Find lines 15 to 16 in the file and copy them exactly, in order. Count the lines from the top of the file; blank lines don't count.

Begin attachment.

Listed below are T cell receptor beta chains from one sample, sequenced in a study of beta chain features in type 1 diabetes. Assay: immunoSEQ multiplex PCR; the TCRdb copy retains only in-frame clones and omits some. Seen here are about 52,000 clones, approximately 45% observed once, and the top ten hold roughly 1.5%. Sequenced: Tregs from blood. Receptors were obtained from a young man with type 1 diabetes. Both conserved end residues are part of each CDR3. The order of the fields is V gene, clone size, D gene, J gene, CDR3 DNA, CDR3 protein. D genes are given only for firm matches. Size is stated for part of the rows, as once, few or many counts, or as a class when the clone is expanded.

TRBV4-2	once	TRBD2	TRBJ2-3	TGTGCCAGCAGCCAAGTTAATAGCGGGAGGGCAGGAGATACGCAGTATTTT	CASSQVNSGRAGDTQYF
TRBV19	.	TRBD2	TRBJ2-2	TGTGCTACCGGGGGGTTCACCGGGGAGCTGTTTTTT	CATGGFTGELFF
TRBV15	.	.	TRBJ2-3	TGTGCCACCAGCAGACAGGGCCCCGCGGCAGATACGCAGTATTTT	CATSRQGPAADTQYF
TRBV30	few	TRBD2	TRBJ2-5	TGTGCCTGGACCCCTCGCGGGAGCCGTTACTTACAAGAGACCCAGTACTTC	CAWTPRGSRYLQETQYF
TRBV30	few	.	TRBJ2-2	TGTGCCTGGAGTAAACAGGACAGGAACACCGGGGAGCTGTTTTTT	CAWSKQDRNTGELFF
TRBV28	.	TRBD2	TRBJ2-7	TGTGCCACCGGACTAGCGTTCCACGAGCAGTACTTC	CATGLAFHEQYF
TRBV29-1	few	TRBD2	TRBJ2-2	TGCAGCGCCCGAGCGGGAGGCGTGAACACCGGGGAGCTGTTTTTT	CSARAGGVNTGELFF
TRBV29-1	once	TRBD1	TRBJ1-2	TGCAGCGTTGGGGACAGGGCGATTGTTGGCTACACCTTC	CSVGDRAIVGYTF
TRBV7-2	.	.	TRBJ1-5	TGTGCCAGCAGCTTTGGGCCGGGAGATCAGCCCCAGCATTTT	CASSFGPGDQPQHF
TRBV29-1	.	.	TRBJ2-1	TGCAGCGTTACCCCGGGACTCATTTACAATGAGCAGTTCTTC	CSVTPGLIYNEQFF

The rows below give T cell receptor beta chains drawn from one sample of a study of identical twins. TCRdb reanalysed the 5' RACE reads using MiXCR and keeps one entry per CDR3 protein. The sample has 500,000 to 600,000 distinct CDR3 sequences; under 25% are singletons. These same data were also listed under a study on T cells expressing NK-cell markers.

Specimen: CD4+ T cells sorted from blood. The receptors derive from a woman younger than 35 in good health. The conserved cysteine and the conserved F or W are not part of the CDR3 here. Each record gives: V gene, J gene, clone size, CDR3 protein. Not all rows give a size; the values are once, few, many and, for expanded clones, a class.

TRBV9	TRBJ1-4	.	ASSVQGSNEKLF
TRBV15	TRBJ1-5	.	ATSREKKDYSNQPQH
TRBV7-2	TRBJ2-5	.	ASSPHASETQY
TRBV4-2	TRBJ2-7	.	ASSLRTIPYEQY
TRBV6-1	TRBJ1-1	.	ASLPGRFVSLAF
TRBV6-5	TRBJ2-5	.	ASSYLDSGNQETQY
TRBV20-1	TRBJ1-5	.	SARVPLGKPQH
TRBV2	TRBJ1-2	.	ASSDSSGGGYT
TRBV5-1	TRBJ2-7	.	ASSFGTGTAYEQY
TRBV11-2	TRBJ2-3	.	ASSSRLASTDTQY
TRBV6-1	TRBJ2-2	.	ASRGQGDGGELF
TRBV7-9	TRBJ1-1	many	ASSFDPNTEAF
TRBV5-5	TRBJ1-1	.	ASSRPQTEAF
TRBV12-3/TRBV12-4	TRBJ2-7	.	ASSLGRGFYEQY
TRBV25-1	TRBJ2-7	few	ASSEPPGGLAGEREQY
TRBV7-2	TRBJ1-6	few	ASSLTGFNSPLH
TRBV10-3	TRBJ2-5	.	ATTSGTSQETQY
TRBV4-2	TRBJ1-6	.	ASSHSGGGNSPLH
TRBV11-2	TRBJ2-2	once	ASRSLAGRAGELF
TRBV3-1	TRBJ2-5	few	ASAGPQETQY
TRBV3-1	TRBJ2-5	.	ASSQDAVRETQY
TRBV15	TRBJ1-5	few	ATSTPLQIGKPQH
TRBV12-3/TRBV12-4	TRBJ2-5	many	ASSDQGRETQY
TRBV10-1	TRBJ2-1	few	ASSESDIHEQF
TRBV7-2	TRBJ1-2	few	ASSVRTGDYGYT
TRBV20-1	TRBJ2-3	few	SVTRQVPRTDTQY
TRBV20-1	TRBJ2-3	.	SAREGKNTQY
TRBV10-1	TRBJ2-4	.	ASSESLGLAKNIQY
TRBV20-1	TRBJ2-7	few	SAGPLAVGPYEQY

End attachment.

TRBV15	TRBJ1-5	.	ATSREKKDYSNQPQH
TRBV7-2	TRBJ2-5	.	ASSPHASETQY